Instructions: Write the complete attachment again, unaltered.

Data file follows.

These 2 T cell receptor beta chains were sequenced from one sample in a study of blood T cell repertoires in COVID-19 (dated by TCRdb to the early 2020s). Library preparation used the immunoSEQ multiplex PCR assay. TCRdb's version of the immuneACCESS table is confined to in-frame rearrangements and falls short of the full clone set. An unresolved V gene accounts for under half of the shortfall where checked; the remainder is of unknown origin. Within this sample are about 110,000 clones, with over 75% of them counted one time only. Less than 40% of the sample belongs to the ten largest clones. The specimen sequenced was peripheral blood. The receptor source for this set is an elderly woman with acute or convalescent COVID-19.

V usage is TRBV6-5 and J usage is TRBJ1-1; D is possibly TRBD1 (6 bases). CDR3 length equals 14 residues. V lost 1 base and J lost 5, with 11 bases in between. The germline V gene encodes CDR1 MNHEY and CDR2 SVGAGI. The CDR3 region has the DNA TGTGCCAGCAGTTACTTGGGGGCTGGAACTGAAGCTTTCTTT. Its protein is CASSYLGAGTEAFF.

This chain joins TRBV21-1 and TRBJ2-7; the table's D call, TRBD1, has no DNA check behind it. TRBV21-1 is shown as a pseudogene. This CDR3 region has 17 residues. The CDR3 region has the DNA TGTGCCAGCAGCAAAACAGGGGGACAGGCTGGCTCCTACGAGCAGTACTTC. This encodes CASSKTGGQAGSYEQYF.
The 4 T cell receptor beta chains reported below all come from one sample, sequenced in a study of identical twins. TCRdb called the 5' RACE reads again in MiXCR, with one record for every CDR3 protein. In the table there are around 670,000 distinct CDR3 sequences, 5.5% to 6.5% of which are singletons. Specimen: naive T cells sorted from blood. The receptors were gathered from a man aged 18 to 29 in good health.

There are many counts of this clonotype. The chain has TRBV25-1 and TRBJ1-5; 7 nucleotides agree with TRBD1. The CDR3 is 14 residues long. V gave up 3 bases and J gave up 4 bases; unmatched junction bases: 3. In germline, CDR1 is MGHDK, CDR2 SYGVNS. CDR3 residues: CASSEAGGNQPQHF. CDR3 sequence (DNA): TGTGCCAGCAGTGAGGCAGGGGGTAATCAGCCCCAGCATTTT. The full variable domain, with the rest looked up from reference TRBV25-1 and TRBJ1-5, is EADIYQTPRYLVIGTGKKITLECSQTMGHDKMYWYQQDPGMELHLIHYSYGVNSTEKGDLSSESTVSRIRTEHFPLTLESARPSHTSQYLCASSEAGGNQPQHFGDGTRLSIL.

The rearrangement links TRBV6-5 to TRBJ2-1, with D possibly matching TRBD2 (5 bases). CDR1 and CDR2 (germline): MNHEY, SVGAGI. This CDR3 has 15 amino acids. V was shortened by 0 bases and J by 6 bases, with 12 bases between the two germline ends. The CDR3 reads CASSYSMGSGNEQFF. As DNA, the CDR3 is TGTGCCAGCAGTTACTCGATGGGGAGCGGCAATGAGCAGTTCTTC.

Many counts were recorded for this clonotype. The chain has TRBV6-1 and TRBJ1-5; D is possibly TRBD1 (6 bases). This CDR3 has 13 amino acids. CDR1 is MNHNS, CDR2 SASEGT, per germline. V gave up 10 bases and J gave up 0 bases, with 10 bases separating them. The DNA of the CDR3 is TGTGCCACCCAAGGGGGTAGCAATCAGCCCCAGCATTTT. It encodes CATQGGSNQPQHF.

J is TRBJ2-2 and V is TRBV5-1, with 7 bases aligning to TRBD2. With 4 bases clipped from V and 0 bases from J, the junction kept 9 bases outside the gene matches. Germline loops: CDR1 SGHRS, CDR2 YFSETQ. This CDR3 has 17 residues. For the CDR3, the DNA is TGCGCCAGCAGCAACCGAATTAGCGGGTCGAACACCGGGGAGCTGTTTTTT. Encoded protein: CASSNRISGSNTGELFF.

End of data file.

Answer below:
These 2 T cell receptor beta chains were sequenced from one sample in a study of blood T cell repertoires in COVID-19 (dated by TCRdb to the early 2020s). Library preparation used the immunoSEQ multiplex PCR assay. TCRdb's version of the immuneACCESS table is confined to in-frame rearrangements and falls short of the full clone set. An unresolved V gene accounts for under half of the shortfall where checked; the remainder is of unknown origin. Within this sample are about 110,000 clones, with over 75% of them counted one time only. Less than 40% of the sample belongs to the ten largest clones. The specimen sequenced was peripheral blood. The receptor source for this set is an elderly woman with acute or convalescent COVID-19.

V usage is TRBV6-5 and J usage is TRBJ1-1; D is possibly TRBD1 (6 bases). CDR3 length equals 14 residues. V lost 1 base and J lost 5, with 11 bases in between. The germline V gene encodes CDR1 MNHEY and CDR2 SVGAGI. The CDR3 region has the DNA TGTGCCAGCAGTTACTTGGGGGCTGGAACTGAAGCTTTCTTT. Its protein is CASSYLGAGTEAFF.

This chain joins TRBV21-1 and TRBJ2-7; the table's D call, TRBD1, has no DNA check behind it. TRBV21-1 is shown as a pseudogene. This CDR3 region has 17 residues. The CDR3 region has the DNA TGTGCCAGCAGCAAAACAGGGGGACAGGCTGGCTCCTACGAGCAGTACTTC. This encodes CASSKTGGQAGSYEQYF.
The 4 T cell receptor beta chains reported below all come from one sample, sequenced in a study of identical twins. TCRdb called the 5' RACE reads again in MiXCR, with one record for every CDR3 protein. In the table there are around 670,000 distinct CDR3 sequences, 5.5% to 6.5% of which are singletons. Specimen: naive T cells sorted from blood. The receptors were gathered from a man aged 18 to 29 in good health.

There are many counts of this clonotype. The chain has TRBV25-1 and TRBJ1-5; 7 nucleotides agree with TRBD1. The CDR3 is 14 residues long. V gave up 3 bases and J gave up 4 bases; unmatched junction bases: 3. In germline, CDR1 is MGHDK, CDR2 SYGVNS. CDR3 residues: CASSEAGGNQPQHF. CDR3 sequence (DNA): TGTGCCAGCAGTGAGGCAGGGGGTAATCAGCCCCAGCATTTT. The full variable domain, with the rest looked up from reference TRBV25-1 and TRBJ1-5, is EADIYQTPRYLVIGTGKKITLECSQTMGHDKMYWYQQDPGMELHLIHYSYGVNSTEKGDLSSESTVSRIRTEHFPLTLESARPSHTSQYLCASSEAGGNQPQHFGDGTRLSIL.

The rearrangement links TRBV6-5 to TRBJ2-1, with D possibly matching TRBD2 (5 bases). CDR1 and CDR2 (germline): MNHEY, SVGAGI. This CDR3 has 15 amino acids. V was shortened by 0 bases and J by 6 bases, with 12 bases between the two germline ends. The CDR3 reads CASSYSMGSGNEQFF. As DNA, the CDR3 is TGTGCCAGCAGTTACTCGATGGGGAGCGGCAATGAGCAGTTCTTC.

Many counts were recorded for this clonotype. The chain has TRBV6-1 and TRBJ1-5; D is possibly TRBD1 (6 bases). This CDR3 has 13 amino acids. CDR1 is MNHNS, CDR2 SASEGT, per germline. V gave up 10 bases and J gave up 0 bases, with 10 bases separating them. The DNA of the CDR3 is TGTGCCACCCAAGGGGGTAGCAATCAGCCCCAGCATTTT. It encodes CATQGGSNQPQHF.

J is TRBJ2-2 and V is TRBV5-1, with 7 bases aligning to TRBD2. With 4 bases clipped from V and 0 bases from J, the junction kept 9 bases outside the gene matches. Germline loops: CDR1 SGHRS, CDR2 YFSETQ. This CDR3 has 17 residues. For the CDR3, the DNA is TGCGCCAGCAGCAACCGAATTAGCGGGTCGAACACCGGGGAGCTGTTTTTT. Encoded protein: CASSNRISGSNTGELFF.